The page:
Tom Konyves' videopoems exhibit the formalist concerns in the integration of text, image and sound to explore the poet's role in a technology-oriented world. As a member of Montreal's first artist-run centre Vehicule Art, Tom Konyves was instrumental in the forming of a group of 7 poets, The Vehicule Poets, who “produced some of Montreal's most original multimedia performances, collage texts, videopoems, literary magazines and books." (The Montreal Gazette, April 3, 2004)
His publications include 6 books of poetry, most recently Perfect Answers to Silent Questions, Ekstasis Editions, Victoria, BC. He initiated many public poetry projects, such as Poésie En Mouvement/Poetry on the Buses, and Montreal's first Concrete Poetry Exhibition; he produced and co-hosted an 11-part Radio-Canada series, Quebec's Anglophone Poets and he designed The Great Canadian Poetry Machine, an interactive Telidon-based project for Vancouver's Expo 86, promoted as "Canada's first computerized anthology of contemporary poetry.”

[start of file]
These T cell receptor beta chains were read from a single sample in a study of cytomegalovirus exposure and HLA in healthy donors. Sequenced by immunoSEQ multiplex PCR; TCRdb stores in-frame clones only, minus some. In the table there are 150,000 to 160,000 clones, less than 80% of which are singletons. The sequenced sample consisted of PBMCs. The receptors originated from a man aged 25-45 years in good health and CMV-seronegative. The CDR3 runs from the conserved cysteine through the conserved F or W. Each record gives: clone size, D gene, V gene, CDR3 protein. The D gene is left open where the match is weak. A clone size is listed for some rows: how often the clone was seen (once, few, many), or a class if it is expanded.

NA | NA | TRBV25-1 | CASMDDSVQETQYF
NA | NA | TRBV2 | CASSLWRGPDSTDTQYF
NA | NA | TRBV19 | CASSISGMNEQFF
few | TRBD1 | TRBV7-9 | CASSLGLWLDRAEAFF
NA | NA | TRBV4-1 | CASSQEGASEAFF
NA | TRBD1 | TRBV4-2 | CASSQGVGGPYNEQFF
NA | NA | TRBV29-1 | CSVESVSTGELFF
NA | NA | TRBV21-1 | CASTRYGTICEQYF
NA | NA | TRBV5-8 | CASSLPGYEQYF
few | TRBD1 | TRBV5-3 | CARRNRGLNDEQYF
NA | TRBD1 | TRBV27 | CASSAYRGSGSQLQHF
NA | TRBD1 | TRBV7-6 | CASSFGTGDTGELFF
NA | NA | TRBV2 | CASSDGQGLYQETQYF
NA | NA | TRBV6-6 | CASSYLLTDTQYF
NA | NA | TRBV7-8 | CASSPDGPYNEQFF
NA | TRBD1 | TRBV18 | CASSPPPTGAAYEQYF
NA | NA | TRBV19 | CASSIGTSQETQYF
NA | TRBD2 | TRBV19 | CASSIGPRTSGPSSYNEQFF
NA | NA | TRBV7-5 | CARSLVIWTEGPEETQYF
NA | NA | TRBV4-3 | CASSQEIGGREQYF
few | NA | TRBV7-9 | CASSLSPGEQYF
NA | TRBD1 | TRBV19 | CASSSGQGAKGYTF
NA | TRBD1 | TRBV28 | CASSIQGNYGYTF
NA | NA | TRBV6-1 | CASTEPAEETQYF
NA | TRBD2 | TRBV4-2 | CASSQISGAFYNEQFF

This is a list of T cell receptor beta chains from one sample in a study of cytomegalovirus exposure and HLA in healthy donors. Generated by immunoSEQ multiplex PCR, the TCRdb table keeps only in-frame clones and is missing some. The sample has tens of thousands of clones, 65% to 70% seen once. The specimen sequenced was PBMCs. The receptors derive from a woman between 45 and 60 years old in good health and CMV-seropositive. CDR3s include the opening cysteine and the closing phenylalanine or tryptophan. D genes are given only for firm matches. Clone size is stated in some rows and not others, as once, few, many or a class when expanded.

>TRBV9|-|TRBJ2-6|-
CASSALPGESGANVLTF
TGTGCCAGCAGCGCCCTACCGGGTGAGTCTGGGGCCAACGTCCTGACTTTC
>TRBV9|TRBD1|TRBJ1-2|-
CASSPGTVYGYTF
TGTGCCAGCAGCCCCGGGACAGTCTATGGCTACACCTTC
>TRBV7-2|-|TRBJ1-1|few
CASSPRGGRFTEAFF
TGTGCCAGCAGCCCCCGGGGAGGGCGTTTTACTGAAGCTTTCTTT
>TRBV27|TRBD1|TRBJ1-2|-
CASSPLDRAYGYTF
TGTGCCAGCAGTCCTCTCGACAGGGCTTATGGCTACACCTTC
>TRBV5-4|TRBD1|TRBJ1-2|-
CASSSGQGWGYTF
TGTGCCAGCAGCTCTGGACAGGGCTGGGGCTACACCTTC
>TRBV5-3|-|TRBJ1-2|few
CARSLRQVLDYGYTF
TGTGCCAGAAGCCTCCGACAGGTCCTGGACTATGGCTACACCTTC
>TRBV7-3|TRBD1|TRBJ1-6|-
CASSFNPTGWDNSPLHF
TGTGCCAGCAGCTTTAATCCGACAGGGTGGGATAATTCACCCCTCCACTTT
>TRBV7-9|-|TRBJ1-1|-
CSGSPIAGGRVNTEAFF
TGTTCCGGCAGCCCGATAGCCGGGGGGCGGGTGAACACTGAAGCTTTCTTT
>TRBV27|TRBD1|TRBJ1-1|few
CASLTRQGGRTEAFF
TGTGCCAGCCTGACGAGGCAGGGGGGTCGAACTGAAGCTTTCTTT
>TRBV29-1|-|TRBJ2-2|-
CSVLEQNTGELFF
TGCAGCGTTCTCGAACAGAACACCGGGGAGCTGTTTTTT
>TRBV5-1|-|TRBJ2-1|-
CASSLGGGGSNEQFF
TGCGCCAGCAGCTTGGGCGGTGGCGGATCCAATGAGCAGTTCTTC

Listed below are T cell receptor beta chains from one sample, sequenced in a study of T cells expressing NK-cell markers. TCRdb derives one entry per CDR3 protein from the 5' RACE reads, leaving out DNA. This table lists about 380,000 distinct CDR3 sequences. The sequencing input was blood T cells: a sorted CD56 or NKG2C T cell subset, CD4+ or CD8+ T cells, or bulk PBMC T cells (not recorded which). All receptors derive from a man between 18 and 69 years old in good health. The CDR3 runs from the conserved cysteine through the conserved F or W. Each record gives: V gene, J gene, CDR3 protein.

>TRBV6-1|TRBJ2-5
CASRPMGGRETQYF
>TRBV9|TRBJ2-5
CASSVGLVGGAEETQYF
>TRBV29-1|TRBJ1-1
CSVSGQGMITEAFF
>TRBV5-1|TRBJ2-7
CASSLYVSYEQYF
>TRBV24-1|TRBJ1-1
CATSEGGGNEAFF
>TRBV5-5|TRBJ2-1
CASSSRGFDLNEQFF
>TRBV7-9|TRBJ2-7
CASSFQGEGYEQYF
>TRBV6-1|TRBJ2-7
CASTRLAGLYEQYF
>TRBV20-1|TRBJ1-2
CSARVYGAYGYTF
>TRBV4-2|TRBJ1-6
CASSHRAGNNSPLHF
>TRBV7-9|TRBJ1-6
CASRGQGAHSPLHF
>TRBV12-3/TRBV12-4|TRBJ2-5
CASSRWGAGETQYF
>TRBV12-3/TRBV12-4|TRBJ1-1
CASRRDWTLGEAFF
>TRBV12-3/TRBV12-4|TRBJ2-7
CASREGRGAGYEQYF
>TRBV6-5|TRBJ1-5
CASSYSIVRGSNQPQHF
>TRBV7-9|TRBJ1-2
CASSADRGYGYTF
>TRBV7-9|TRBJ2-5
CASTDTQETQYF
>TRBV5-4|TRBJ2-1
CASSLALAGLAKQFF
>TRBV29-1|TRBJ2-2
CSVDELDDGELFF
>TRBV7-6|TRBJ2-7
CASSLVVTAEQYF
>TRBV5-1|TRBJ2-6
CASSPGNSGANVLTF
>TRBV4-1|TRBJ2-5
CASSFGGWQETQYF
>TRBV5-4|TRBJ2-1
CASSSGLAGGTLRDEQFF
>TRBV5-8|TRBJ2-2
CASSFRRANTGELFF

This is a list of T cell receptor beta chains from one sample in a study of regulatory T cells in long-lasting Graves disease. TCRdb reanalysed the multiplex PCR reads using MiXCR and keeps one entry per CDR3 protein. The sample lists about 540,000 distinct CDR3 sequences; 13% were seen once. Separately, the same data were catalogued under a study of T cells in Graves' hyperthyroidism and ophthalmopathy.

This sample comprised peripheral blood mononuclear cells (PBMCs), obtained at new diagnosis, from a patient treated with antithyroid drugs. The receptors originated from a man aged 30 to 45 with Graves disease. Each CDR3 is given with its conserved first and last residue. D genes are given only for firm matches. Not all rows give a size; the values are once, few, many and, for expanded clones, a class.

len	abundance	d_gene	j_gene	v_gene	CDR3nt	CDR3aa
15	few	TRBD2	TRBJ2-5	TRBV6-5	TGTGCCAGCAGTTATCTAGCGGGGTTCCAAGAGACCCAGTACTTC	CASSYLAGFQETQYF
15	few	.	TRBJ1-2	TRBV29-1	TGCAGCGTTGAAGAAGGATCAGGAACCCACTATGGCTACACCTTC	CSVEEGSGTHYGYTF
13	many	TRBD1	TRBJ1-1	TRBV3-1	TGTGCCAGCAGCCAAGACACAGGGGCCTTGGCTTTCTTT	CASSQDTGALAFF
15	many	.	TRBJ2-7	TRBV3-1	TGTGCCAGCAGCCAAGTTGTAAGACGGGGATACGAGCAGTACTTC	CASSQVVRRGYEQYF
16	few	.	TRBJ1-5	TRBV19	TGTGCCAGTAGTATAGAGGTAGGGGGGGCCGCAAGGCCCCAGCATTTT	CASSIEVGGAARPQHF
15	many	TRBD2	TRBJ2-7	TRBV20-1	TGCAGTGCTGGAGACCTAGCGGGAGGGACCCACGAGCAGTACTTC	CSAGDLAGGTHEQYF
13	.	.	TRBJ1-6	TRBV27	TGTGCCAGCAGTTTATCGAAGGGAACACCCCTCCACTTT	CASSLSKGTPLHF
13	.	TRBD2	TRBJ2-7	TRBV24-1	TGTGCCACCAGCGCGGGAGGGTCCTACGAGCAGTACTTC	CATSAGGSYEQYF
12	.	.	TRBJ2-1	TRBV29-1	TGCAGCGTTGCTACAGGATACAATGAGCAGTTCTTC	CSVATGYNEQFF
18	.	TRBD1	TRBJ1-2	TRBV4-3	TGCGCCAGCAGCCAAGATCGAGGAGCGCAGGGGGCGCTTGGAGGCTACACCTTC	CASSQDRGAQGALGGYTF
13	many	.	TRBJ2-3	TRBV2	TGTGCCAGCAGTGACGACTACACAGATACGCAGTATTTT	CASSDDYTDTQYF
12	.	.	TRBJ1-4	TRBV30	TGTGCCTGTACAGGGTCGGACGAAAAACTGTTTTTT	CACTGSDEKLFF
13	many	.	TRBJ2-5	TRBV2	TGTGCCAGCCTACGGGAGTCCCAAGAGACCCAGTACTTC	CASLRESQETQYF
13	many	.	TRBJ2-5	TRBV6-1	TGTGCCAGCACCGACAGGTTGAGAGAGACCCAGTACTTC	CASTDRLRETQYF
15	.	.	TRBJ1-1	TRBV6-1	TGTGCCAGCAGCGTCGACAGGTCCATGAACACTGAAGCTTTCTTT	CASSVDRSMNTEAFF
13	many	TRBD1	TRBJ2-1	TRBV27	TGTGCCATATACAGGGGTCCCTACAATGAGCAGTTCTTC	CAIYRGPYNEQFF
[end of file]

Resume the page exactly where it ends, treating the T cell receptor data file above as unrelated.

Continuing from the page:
In 2008, he began research in the field of videopoetry, publishing the ground-breaking Videopoetry: A Manifesto in 2011, whose aim – to define the hybrid genre, assign constraints and categories to differentiate its various manifestations and specificities – envisions a distinction between the poetic and the poem, a qualitative distinction that not only insists on the presence of some form of written or spoken language and the avoidance of direct illustration, but also a self-referential, anti-narrative function for its structural components. The Manifesto has garnered more than 20,700 views from 67 countries. He has been invited to address numerous festivals, conferences and symposiums, curated screenings presenting his vision of the genre of videopoetry. He lives in White Rock, BC.